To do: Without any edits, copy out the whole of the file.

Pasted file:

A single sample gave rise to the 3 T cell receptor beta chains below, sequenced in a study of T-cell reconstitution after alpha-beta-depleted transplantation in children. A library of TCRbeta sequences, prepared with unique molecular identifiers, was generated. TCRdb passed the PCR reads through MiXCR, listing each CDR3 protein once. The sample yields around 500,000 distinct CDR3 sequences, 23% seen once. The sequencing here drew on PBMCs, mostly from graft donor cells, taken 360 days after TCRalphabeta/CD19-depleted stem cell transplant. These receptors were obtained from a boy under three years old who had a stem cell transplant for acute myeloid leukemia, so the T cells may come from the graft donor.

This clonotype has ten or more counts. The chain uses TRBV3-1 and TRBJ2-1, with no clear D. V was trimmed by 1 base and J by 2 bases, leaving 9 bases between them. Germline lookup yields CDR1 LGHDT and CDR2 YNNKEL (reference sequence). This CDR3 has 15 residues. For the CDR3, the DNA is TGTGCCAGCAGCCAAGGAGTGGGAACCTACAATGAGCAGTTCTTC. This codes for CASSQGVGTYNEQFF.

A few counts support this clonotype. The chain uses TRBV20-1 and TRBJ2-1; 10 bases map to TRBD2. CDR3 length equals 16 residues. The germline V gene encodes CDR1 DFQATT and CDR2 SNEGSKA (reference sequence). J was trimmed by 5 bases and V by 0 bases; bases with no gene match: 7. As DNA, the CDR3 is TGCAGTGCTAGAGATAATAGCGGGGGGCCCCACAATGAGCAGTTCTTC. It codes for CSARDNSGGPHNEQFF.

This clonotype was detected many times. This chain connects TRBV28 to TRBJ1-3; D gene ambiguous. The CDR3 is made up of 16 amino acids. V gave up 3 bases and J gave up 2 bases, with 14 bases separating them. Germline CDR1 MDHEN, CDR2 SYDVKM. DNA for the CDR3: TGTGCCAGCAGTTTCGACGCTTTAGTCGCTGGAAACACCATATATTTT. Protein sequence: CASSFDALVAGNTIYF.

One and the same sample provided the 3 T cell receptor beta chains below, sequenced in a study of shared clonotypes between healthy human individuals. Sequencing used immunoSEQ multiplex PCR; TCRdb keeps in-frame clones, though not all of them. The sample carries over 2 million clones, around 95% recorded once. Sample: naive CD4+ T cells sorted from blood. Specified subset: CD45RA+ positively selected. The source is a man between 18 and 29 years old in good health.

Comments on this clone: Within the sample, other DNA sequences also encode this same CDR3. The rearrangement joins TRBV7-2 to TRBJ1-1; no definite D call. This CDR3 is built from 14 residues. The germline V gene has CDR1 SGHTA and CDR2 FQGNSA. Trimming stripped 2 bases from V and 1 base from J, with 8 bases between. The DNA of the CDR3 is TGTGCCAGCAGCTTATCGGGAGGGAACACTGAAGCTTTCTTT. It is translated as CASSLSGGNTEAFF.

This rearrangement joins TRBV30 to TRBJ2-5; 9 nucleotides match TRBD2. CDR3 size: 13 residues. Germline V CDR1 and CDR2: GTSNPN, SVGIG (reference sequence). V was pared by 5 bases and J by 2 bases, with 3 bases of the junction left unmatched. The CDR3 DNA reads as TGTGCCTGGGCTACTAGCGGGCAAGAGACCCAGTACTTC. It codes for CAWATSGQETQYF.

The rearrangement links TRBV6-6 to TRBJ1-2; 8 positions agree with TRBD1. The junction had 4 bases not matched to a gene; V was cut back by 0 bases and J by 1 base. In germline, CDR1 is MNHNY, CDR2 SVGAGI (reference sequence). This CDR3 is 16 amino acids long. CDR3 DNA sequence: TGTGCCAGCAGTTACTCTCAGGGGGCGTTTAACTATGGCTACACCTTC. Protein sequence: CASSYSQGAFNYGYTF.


A single sample gave rise to the 3 T cell receptor beta chains below, sequenced in a study of T-cell reconstitution after alpha-beta-depleted transplantation in children. A library of TCRbeta sequences, prepared with unique molecular identifiers, was generated. TCRdb passed the PCR reads through MiXCR, listing each CDR3 protein once. The sample yields around 500,000 distinct CDR3 sequences, 23% seen once. The sequencing here drew on PBMCs, mostly from graft donor cells, taken 360 days after TCRalphabeta/CD19-depleted stem cell transplant. These receptors were obtained from a boy under three years old who had a stem cell transplant for acute myeloid leukemia, so the T cells may come from the graft donor.

This clonotype has ten or more counts. The chain uses TRBV3-1 and TRBJ2-1, with no clear D. V was trimmed by 1 base and J by 2 bases, leaving 9 bases between them. Germline lookup yields CDR1 LGHDT and CDR2 YNNKEL (reference sequence). This CDR3 has 15 residues. For the CDR3, the DNA is TGTGCCAGCAGCCAAGGAGTGGGAACCTACAATGAGCAGTTCTTC. This codes for CASSQGVGTYNEQFF.

A few counts support this clonotype. The chain uses TRBV20-1 and TRBJ2-1; 10 bases map to TRBD2. CDR3 length equals 16 residues. The germline V gene encodes CDR1 DFQATT and CDR2 SNEGSKA (reference sequence). J was trimmed by 5 bases and V by 0 bases; bases with no gene match: 7. As DNA, the CDR3 is TGCAGTGCTAGAGATAATAGCGGGGGGCCCCACAATGAGCAGTTCTTC. It codes for CSARDNSGGPHNEQFF.

This clonotype was detected many times. This chain connects TRBV28 to TRBJ1-3; D gene ambiguous. The CDR3 is made up of 16 amino acids. V gave up 3 bases and J gave up 2 bases, with 14 bases separating them. Germline CDR1 MDHEN, CDR2 SYDVKM. DNA for the CDR3: TGTGCCAGCAGTTTCGACGCTTTAGTCGCTGGAAACACCATATATTTT. Protein sequence: CASSFDALVAGNTIYF.

One and the same sample provided the 3 T cell receptor beta chains below, sequenced in a study of shared clonotypes between healthy human individuals. Sequencing used immunoSEQ multiplex PCR; TCRdb keeps in-frame clones, though not all of them. The sample carries over 2 million clones, around 95% recorded once. Sample: naive CD4+ T cells sorted from blood. Specified subset: CD45RA+ positively selected. The source is a man between 18 and 29 years old in good health.

Comments on this clone: Within the sample, other DNA sequences also encode this same CDR3. The rearrangement joins TRBV7-2 to TRBJ1-1; no definite D call. This CDR3 is built from 14 residues. The germline V gene has CDR1 SGHTA and CDR2 FQGNSA. Trimming stripped 2 bases from V and 1 base from J, with 8 bases between. The DNA of the CDR3 is TGTGCCAGCAGCTTATCGGGAGGGAACACTGAAGCTTTCTTT. It is translated as CASSLSGGNTEAFF.

This rearrangement joins TRBV30 to TRBJ2-5; 9 nucleotides match TRBD2. CDR3 size: 13 residues. Germline V CDR1 and CDR2: GTSNPN, SVGIG (reference sequence). V was pared by 5 bases and J by 2 bases, with 3 bases of the junction left unmatched. The CDR3 DNA reads as TGTGCCTGGGCTACTAGCGGGCAAGAGACCCAGTACTTC. It codes for CAWATSGQETQYF.

The rearrangement links TRBV6-6 to TRBJ1-2; 8 positions agree with TRBD1. The junction had 4 bases not matched to a gene; V was cut back by 0 bases and J by 1 base. In germline, CDR1 is MNHNY, CDR2 SVGAGI (reference sequence). This CDR3 is 16 amino acids long. CDR3 DNA sequence: TGTGCCAGCAGTTACTCTCAGGGGGCGTTTAACTATGGCTACACCTTC. Protein sequence: CASSYSQGAFNYGYTF.